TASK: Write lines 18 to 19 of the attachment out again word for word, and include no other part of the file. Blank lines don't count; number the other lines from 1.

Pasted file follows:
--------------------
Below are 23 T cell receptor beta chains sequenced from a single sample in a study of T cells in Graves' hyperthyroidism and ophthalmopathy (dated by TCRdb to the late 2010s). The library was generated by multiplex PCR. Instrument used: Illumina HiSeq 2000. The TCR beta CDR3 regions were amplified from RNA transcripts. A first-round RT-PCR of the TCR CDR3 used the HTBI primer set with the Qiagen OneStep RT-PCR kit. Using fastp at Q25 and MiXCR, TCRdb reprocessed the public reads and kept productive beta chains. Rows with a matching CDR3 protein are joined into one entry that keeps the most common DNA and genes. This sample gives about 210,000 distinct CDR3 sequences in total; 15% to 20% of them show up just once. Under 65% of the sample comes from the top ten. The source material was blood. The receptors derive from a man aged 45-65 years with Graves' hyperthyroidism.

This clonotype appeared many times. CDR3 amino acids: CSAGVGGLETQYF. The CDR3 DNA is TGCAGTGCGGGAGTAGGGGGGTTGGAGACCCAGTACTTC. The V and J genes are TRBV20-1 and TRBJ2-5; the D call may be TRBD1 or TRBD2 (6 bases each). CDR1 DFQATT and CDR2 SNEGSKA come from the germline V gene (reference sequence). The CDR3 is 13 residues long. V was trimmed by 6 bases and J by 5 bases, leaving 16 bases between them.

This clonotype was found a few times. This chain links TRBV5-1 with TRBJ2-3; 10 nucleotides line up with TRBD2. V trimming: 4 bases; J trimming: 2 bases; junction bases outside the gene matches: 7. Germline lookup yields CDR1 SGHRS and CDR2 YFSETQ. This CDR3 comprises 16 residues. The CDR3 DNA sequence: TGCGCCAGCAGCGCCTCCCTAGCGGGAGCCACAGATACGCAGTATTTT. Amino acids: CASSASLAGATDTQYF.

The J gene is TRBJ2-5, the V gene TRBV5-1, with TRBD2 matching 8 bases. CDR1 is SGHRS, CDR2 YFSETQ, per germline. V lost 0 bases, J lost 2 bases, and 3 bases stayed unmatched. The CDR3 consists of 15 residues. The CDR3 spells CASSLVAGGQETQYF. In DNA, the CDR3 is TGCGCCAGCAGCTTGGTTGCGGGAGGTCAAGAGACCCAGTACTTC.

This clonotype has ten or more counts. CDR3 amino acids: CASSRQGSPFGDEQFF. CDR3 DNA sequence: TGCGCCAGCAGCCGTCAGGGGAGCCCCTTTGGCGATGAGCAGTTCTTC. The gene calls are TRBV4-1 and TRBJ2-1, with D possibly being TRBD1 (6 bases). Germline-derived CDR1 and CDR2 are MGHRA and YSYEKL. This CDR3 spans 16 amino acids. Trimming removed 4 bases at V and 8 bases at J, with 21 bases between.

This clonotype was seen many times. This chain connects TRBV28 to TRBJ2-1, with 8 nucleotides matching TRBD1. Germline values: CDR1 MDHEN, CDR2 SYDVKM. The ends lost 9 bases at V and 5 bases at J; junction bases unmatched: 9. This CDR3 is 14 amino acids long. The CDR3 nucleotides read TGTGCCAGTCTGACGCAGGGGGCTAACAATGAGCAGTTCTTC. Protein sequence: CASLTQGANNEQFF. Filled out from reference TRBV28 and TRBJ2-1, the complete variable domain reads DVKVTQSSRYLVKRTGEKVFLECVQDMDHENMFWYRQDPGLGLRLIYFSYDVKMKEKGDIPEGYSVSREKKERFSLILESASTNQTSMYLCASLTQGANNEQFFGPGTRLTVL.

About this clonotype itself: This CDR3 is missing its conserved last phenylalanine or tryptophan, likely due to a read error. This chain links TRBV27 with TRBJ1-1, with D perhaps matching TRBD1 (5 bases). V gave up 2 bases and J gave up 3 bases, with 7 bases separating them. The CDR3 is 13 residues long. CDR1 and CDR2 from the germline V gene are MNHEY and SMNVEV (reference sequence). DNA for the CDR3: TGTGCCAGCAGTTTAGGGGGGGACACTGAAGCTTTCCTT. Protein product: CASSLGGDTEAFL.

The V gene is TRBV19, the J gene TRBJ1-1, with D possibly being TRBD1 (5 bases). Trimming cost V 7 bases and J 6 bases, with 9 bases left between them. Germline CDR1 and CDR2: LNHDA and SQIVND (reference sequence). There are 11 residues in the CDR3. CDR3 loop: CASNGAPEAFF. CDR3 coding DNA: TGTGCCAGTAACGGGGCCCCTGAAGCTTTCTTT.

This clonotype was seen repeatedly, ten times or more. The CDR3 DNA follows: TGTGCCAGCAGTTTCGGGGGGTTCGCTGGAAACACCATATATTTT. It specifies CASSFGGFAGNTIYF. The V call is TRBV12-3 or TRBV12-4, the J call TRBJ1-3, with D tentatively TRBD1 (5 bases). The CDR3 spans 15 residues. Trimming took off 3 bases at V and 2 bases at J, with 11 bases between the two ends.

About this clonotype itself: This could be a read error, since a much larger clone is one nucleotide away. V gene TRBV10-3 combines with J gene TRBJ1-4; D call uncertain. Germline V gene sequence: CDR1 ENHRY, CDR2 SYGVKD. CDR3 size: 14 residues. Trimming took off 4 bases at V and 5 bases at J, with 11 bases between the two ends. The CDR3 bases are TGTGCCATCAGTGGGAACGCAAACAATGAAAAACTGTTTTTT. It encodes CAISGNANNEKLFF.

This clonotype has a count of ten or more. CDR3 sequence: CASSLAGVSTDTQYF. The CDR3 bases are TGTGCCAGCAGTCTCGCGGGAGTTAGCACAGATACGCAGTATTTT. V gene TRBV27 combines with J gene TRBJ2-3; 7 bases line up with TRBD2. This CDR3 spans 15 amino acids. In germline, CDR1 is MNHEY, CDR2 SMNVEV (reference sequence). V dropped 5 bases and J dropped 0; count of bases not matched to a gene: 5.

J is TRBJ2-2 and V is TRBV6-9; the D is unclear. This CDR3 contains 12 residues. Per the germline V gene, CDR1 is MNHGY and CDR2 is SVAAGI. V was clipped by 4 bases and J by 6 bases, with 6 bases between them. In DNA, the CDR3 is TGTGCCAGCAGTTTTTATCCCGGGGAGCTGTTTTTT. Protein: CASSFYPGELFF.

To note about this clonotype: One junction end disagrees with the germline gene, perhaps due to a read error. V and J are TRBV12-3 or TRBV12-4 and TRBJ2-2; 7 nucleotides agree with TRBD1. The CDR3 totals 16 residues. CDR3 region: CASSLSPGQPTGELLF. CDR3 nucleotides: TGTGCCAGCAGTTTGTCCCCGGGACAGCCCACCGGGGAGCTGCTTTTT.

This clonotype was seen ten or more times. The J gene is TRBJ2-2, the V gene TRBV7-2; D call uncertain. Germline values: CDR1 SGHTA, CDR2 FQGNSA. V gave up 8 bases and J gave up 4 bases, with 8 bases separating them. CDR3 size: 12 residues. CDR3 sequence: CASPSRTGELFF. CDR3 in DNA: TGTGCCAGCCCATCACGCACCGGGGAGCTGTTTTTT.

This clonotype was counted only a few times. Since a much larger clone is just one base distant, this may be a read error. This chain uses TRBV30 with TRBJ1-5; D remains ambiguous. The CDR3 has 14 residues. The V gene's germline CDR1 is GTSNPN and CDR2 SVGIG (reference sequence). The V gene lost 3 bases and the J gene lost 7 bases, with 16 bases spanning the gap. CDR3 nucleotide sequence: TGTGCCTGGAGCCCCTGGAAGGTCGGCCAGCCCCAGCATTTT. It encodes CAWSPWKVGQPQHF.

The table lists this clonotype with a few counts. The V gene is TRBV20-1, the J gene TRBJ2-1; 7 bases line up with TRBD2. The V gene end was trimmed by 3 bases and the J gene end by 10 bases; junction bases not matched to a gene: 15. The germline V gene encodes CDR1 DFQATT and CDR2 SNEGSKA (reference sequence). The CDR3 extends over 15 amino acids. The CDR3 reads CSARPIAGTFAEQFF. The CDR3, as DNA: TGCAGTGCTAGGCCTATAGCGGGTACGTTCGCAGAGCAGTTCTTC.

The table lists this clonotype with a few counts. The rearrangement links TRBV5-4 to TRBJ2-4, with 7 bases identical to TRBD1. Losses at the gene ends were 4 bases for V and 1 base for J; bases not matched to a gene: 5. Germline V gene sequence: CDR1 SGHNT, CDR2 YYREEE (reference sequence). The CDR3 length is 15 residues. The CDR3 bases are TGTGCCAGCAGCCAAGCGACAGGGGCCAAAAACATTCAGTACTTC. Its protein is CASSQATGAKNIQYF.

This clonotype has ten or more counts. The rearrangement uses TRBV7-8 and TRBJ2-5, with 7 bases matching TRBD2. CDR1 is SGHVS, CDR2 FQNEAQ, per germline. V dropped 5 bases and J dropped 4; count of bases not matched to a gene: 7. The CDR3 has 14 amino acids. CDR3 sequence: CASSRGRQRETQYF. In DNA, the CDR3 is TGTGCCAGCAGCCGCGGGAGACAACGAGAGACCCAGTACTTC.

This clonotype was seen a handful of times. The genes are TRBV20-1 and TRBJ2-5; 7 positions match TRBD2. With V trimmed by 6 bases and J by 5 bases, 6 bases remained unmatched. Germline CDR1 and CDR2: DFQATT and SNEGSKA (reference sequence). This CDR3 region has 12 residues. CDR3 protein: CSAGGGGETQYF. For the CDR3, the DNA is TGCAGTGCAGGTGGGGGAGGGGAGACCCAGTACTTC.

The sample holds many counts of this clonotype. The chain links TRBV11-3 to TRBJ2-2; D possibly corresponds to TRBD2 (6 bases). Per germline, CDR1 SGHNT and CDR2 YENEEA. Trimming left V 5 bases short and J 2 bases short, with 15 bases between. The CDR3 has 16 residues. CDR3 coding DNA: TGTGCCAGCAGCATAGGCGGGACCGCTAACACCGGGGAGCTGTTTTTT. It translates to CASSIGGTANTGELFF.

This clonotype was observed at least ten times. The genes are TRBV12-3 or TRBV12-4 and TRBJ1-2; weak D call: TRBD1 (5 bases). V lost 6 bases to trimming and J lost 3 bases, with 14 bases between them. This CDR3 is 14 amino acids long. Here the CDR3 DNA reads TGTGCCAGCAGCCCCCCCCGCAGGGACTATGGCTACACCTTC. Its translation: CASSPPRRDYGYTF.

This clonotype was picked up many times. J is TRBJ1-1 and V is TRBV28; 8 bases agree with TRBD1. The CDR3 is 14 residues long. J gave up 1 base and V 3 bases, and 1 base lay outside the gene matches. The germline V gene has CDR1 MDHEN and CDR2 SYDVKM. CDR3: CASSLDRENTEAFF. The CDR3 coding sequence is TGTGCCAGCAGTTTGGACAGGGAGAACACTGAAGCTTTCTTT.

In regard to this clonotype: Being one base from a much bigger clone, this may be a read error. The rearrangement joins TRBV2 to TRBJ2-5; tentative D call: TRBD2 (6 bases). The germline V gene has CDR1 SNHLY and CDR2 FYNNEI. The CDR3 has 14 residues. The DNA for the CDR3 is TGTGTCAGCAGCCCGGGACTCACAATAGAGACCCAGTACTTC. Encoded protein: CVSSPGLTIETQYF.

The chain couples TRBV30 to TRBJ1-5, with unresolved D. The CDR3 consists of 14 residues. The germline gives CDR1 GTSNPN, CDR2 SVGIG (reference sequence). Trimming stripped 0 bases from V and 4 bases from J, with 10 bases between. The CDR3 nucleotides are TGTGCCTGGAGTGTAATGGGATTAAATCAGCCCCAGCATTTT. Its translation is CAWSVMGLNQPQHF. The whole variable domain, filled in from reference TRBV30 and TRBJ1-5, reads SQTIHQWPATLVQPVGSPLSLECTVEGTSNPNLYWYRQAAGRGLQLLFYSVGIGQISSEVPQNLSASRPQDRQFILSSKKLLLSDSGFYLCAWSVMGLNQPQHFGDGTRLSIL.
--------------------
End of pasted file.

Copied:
This clonotype has ten or more counts. The rearrangement uses TRBV7-8 and TRBJ2-5, with 7 bases matching TRBD2. CDR1 is SGHVS, CDR2 FQNEAQ, per germline. V dropped 5 bases and J dropped 4; count of bases not matched to a gene: 7. The CDR3 has 14 amino acids. CDR3 sequence: CASSRGRQRETQYF. In DNA, the CDR3 is TGTGCCAGCAGCCGCGGGAGACAACGAGAGACCCAGTACTTC.

This clonotype was seen a handful of times. The genes are TRBV20-1 and TRBJ2-5; 7 positions match TRBD2. With V trimmed by 6 bases and J by 5 bases, 6 bases remained unmatched. Germline CDR1 and CDR2: DFQATT and SNEGSKA (reference sequence). This CDR3 region has 12 residues. CDR3 protein: CSAGGGGETQYF. For the CDR3, the DNA is TGCAGTGCAGGTGGGGGAGGGGAGACCCAGTACTTC.